Georgia manufacturing index remains flat for March


Georgia manufacturing index remains flat for March Second PMI reading above 60 allows for strong…

Georgia (Apr 3, 2012)Georgia manufacturing index remains flat for March

Second PMI reading above 60 allows for strong first-quarter finish

KENNESAW, Ga.  (April 3, 2012)  —  Manufacturing activity in Georgia remained flat in March, accordingto the Econometric Center at Kennesaw State University’s Michael J. Coles College of Business. 

Georgia’s Purchasing Managers Index (PMI)  —  a reading of economic activity in the state’s manufacturing sector  —  slipped by just 0.3 of a point in March, mostly due to a drop in finished inventory.  The latest reading marks two consecutive PMI readings above 60, indicating that  manufacturing is growing faster than it was during the fourth quarter of 2011. The average PMI for the fourth quarter was 47.7, compared to 58 for the quarter that just closed.

“The improvement in the Georgia PMI is tied to improved U.S. economic conditions and continued export growth,” said Don Sabbarese, professor of economics and director of the Econometric Center at the Coles College of Business. “Domestic economic growth may be somewhat offsetting the anticipated recession for the European Union and slowdown in the global economy.”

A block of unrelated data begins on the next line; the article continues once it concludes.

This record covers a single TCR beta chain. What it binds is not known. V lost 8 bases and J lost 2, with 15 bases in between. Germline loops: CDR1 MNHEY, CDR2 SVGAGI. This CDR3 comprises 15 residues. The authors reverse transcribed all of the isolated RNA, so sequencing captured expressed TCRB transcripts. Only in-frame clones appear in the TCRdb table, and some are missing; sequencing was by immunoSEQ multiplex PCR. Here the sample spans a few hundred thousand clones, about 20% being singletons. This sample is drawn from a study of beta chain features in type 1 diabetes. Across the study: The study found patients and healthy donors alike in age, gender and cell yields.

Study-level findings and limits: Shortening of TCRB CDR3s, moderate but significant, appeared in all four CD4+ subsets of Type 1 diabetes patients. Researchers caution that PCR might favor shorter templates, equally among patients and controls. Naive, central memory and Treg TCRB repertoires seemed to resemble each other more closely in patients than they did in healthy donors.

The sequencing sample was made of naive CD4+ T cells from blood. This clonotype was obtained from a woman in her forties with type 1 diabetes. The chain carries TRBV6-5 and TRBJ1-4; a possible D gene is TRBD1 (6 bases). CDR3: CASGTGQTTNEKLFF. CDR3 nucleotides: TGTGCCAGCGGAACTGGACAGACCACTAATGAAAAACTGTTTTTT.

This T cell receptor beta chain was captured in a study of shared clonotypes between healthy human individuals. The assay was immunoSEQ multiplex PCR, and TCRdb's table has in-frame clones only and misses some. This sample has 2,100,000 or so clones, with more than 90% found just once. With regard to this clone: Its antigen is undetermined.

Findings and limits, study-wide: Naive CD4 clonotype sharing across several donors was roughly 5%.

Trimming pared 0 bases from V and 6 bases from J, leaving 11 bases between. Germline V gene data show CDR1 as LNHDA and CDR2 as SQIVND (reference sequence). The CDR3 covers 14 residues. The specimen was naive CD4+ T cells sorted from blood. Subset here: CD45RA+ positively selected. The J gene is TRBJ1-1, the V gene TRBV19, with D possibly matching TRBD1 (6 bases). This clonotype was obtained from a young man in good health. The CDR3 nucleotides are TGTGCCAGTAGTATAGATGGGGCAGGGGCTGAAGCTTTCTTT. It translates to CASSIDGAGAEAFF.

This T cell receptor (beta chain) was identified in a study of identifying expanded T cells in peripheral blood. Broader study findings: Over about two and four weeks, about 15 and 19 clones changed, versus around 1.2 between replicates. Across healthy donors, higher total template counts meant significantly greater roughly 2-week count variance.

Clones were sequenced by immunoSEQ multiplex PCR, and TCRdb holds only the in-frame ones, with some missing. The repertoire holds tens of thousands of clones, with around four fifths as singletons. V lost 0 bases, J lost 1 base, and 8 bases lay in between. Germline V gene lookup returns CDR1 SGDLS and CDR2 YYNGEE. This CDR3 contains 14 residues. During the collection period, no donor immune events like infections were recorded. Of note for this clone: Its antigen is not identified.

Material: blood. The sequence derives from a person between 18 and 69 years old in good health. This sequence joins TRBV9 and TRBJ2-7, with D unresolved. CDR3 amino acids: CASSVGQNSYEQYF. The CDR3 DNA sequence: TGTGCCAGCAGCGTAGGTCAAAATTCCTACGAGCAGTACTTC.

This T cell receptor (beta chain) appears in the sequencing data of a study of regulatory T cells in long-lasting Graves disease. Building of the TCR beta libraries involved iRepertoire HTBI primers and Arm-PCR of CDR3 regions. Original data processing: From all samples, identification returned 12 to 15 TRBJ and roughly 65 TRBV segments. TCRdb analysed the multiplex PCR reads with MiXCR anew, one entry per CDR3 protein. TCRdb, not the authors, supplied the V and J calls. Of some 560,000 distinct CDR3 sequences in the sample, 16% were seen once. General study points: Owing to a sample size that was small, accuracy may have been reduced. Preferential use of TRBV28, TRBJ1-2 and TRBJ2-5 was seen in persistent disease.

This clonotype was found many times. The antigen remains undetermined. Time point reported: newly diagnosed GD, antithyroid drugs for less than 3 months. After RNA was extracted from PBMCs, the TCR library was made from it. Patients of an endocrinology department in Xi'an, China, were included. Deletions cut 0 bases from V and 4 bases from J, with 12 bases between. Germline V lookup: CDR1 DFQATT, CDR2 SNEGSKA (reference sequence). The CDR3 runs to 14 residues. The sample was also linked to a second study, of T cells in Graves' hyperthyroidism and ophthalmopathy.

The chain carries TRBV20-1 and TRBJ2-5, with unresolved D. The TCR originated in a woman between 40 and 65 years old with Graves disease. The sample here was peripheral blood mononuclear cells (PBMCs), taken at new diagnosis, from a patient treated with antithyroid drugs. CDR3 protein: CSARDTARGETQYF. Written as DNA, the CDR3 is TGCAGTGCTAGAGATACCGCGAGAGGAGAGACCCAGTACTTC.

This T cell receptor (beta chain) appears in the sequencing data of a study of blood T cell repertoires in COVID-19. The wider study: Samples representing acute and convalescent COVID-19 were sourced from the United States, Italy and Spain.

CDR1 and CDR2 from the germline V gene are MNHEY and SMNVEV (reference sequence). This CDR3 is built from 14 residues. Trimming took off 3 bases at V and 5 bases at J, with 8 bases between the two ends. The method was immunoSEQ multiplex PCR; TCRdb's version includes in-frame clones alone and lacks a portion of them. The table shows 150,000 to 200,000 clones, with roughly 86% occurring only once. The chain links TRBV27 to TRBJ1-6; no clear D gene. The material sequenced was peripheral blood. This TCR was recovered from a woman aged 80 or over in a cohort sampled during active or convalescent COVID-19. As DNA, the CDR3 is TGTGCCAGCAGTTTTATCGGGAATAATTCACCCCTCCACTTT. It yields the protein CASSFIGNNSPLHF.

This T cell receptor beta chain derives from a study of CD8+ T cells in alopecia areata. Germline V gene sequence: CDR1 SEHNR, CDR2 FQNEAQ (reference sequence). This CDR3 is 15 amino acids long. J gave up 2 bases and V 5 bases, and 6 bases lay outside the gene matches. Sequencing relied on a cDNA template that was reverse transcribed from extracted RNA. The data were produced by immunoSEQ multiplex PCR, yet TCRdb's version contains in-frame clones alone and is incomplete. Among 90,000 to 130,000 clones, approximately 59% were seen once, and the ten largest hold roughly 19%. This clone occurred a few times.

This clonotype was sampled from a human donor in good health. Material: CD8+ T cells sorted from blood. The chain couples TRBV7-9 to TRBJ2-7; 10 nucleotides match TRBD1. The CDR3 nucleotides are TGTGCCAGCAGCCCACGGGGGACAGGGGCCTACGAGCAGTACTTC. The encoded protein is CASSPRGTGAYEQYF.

No respondents expected production to be lower in the next three to six months than their current production.

Other highlights of the March PMI include:

·         New orders were up 0.2 of a point, to 68.5

·         Production was up 3.3 points, to 66.7

·         Employment was down 0.9 of a point, to  57.4

·         Supplier delivery time was up 0.7 of a point, to 57.4

·         Finished inventory decreased 4.6 points, to 53.7

·         Commodity prices were up 5.4 points, to 70.4

The Georgia PMI provides a snapshot of manufacturing activity in the state, just as the monthly PMI released by the Institute for Supply Management provides a picture of national manufacturing activity. The national PMI was up 1 point for March, to 53.4. A PMI reading above 50 indicates that manufacturing activity is expanding; a reading below 50 indicates it is contracting.

The Georgia PMI reading is a composite of five variables — new orders, production, employment, supply deliveries and finished inventory. A sixth variable, commodity prices, is compiled by the Coles College’s Econometric Center but does not go into the PMI calculation.

The PMI, compiled from a monthly survey of manufacturers, is the earliest indicator of market conditions in the sector. Since manufacturing,  which accounts for 11 percent of GDP, is sensitive to changes in the economy, it can also reveal changing macroeconomic trends. 

The PMI’s value is in its timeliness and sensitivity to variables such as interest rates, global markets and other economic changes. The Georgia PMI provides valuable data used by institutions such as the Federal Reserve Bank of Atlanta to assist in their analysis of current economic conditions, along with many other data sources, to get a picture of economic activity. 

For a full report of the March PMI, or to speak with professor Sabbarese, please call 770-423-6094.


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